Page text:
Montreal couple considers legal action after being struck by falling ice
Contractors were clearing ice and snow from 15th storey of building under construction, hitting car far below
Montrealer Kristine Bernard was riding in the passenger seat on her way to work in Griffintown last Friday when a chunk of ice crashed through the closed sunroof and hit her on the head.
The couple was travelling south on Bleury Street near Viger Street, past a tower under construction.
"There was glass everywhere," said Bernard. "I was covered in glass and debris. I was in shock for a good 20 to 25 minutes."
Her boyfriend, Myles Carter, who'd been driving, saw that her forehead was bleeding.
"I yelled at some innocent bystander to please call the police immediately," Bernard said. "Paramedics came, and I took an ambulance to the hospital."
She was treated for a possible concussion and given a tetanus shot, but five days after the incident, she is still shaken by what happened.
Fell 15 storeys
At the time of the incident, contractors were removing the accumulated ice and snow from the 15th floor of the building under construction, said SPVM spokesperson, Const. Jean-Pierre Brabant.
Although a net was installed on the side of the building to prevent blocks from falling, Brabant said, it appears the chunk of ice that hit Bernard had bounced off the net.
Police who came to the scene advised the ice- and snow-removal contractor, as well as the project superintendent, to improve safety measures, such as closing traffic on the street below while they were carrying out their work.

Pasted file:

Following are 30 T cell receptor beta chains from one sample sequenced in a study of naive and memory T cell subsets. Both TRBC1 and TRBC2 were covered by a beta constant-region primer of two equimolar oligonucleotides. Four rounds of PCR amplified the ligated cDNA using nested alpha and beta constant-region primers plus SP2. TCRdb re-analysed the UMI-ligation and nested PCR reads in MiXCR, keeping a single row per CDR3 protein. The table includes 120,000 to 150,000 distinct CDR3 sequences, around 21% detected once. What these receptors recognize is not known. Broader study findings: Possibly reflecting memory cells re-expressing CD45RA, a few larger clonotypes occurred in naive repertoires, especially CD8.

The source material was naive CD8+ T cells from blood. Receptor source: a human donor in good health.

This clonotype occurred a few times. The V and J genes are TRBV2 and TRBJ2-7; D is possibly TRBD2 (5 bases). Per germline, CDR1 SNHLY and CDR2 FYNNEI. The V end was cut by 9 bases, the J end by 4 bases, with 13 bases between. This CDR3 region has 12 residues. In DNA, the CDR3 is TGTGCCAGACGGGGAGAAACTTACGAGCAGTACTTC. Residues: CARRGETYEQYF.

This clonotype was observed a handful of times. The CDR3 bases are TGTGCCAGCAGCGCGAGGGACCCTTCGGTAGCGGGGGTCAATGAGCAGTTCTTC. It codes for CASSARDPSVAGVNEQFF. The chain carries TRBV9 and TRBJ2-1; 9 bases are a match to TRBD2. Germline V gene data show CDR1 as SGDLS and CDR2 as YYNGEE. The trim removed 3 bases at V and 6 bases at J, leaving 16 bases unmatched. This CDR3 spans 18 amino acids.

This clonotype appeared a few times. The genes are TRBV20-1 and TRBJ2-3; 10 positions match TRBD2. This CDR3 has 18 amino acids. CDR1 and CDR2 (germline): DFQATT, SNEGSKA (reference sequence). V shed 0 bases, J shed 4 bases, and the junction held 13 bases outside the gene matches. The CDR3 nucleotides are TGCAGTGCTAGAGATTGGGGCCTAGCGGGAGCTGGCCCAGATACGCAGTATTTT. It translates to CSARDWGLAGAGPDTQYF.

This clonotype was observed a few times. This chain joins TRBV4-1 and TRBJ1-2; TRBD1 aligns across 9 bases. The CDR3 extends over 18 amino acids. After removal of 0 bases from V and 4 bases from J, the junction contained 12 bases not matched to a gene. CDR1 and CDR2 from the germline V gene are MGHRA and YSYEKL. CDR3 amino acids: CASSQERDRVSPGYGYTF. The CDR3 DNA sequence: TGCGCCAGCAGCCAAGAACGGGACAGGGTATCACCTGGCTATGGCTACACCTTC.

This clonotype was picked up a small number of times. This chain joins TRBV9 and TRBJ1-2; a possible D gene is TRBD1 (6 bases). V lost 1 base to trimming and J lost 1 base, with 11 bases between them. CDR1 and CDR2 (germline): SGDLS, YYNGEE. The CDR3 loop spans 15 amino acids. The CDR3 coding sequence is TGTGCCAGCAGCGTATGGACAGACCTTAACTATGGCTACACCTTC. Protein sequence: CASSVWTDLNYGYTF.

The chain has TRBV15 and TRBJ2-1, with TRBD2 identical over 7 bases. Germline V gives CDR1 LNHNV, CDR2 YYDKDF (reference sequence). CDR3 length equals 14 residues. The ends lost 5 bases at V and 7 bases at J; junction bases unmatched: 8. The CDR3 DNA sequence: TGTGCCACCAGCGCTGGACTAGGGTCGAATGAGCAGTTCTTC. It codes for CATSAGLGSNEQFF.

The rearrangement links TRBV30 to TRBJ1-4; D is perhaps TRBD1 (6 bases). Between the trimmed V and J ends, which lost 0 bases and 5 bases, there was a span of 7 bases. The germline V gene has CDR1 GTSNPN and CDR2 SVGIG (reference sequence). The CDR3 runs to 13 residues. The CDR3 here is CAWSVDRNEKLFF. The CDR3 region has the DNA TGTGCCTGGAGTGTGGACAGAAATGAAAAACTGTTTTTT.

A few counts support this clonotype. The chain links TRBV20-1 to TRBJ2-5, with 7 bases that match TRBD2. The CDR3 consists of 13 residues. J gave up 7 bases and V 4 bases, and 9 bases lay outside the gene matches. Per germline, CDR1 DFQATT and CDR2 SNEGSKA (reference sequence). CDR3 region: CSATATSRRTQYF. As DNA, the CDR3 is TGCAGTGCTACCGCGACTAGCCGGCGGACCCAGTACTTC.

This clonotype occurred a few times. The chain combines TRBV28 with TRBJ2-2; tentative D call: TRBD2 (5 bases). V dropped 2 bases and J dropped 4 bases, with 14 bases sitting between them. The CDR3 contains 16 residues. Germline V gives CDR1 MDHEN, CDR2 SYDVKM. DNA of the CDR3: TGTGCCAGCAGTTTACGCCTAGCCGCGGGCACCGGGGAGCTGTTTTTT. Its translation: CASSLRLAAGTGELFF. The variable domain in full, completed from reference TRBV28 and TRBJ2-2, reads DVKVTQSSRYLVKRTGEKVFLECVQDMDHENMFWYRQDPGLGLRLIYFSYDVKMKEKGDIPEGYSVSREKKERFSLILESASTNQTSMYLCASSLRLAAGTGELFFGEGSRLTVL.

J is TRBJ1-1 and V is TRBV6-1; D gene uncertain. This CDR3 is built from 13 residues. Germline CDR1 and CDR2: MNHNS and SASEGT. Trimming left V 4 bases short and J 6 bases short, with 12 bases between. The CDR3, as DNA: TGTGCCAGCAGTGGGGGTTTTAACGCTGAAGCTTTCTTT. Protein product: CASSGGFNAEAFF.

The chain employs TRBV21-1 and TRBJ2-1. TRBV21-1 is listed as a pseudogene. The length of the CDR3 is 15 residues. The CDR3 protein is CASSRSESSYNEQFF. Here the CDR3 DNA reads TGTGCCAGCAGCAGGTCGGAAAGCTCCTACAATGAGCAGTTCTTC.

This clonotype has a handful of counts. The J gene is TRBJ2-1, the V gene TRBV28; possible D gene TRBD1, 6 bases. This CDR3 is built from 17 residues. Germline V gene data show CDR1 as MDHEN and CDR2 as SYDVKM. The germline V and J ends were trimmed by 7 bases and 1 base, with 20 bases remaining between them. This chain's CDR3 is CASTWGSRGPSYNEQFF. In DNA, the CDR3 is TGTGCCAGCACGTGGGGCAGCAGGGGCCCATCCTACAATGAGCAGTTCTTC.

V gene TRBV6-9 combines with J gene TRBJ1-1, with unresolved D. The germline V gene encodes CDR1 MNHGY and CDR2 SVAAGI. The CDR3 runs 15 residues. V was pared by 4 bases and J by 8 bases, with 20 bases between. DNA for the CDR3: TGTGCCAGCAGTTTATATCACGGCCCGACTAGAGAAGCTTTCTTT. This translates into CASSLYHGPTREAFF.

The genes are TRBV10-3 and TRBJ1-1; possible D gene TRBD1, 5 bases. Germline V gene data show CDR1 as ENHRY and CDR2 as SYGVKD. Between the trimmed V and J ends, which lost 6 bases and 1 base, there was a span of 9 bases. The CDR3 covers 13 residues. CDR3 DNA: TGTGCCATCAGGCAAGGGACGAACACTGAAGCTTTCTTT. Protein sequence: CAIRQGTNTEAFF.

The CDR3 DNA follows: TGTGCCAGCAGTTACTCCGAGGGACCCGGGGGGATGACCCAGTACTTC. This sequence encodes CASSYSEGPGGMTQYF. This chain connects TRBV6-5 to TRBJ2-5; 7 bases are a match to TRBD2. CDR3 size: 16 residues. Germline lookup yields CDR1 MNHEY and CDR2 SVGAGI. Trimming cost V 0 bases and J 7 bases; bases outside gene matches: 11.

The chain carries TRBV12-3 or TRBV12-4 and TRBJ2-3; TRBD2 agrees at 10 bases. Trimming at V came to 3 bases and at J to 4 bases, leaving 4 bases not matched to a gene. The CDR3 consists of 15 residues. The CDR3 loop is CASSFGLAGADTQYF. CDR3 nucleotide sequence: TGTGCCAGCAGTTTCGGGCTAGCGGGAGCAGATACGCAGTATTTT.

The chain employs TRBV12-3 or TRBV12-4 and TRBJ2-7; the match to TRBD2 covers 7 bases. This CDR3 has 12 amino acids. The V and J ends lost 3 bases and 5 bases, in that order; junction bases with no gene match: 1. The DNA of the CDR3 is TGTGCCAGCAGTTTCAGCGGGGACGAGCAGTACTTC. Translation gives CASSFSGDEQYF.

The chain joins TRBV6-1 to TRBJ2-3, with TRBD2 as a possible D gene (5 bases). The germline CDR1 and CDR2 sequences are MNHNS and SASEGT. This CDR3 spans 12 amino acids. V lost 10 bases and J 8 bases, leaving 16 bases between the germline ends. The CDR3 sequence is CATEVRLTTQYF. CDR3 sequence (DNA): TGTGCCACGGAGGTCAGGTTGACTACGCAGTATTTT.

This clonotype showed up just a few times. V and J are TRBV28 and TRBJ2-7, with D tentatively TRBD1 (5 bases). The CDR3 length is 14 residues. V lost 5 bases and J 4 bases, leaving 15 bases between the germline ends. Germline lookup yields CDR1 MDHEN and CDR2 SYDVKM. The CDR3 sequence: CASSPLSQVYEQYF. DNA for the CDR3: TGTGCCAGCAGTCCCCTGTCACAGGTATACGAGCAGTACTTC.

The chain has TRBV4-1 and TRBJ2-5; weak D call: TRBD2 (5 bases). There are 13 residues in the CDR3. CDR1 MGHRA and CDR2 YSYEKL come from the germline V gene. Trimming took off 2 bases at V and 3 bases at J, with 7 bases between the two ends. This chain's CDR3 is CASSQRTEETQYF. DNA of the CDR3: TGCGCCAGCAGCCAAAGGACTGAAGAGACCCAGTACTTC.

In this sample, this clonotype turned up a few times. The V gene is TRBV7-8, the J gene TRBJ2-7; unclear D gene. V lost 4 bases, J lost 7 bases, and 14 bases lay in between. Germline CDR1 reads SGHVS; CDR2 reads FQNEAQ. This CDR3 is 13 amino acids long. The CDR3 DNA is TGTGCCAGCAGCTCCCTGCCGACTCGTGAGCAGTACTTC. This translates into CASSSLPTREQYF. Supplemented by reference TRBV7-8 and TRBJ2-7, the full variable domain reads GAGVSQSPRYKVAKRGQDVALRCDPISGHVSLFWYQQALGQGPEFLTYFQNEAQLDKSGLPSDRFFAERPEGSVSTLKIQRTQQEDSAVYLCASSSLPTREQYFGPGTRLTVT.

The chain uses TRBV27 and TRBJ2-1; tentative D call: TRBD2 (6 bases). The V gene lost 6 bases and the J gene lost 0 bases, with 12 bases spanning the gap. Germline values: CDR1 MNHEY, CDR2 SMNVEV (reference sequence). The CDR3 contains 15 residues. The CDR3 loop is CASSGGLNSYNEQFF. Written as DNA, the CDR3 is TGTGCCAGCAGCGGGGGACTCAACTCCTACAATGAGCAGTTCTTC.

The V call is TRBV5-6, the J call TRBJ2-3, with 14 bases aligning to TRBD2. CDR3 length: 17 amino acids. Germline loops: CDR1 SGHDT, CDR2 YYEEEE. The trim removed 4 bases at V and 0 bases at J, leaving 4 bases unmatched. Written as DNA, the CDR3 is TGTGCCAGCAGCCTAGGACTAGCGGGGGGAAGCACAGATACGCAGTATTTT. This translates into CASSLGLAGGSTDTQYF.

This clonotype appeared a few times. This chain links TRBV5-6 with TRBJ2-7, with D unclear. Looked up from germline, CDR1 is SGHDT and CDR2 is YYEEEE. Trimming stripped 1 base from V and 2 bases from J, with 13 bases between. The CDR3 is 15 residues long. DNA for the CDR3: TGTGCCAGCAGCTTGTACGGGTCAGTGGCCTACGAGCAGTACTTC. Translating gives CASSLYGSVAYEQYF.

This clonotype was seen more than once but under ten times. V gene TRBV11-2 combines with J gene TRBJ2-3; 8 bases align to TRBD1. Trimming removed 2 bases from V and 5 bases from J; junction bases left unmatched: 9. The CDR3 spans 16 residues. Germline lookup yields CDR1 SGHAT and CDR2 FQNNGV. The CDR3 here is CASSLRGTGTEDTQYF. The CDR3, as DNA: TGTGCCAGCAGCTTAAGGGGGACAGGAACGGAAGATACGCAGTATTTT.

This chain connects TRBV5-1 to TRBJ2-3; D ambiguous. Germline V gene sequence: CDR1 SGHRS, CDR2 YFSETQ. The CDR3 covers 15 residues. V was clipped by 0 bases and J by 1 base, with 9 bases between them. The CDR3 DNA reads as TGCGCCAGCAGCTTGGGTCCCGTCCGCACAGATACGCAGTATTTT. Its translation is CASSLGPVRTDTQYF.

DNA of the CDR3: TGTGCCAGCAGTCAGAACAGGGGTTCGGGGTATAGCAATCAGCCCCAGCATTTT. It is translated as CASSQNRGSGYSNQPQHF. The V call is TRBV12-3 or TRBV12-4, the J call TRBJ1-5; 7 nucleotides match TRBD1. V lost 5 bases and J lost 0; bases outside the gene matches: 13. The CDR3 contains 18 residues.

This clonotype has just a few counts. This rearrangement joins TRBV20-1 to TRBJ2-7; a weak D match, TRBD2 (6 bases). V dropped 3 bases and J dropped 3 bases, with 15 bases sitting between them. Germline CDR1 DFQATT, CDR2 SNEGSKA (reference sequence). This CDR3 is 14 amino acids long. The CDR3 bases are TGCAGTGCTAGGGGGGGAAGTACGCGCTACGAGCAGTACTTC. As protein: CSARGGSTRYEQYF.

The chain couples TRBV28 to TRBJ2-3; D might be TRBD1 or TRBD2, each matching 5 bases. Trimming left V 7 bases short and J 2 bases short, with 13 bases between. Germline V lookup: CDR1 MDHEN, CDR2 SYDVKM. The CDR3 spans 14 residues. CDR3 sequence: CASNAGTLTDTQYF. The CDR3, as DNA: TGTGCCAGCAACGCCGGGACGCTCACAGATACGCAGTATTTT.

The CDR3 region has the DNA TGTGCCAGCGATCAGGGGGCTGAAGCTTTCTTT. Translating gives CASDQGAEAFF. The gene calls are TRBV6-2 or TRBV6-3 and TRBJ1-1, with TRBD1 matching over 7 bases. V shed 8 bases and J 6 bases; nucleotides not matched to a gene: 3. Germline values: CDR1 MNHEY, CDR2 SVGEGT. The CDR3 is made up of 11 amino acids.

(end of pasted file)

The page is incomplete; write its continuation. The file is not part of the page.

No charges were laid, however.
Public safety at stake
The chunk of ice that crashed through the sunroof of Bernard and Carter's car is now in their freezer. It weighs in at 1.27 kilograms.
Although she wasn't seriously hurt, Bernard said she's considering legal action because she believes the incident was caused by negligence.
Her lawyer, Jamie Benizri, says his jaw dropped when he heard Carter and Bernard's story.
"They just wanted to go to work that day," said Benizri. Instead, he said, what must have felt like a meteor struck them.
He said public safety is at stake.
Benizri said he is working with the couple to look at the damage, to talk to possible witnesses and gather possible video footage.
He has a lot of unanswered questions, including whether the security net was properly installed and whether the street was supposed to have been closed to traffic.
Bernard said there was no indication that the street was closed. There were other vehicles on the road, including parked cars.
Given the strong winds in Montreal during the last couple weeks, Benizri said this incident should serve as an example of what can happen.
Neither the developer nor the project manager for the $200-million real estate project called Humaniti Montreal responded to a request for comment from CBC.
Days after the incident, Bernard says she is still not feeling great.
"Being in a car, especially with a taxi driver, an Uber driver, makes me very, very nervous."
with files from Sudha Krishnan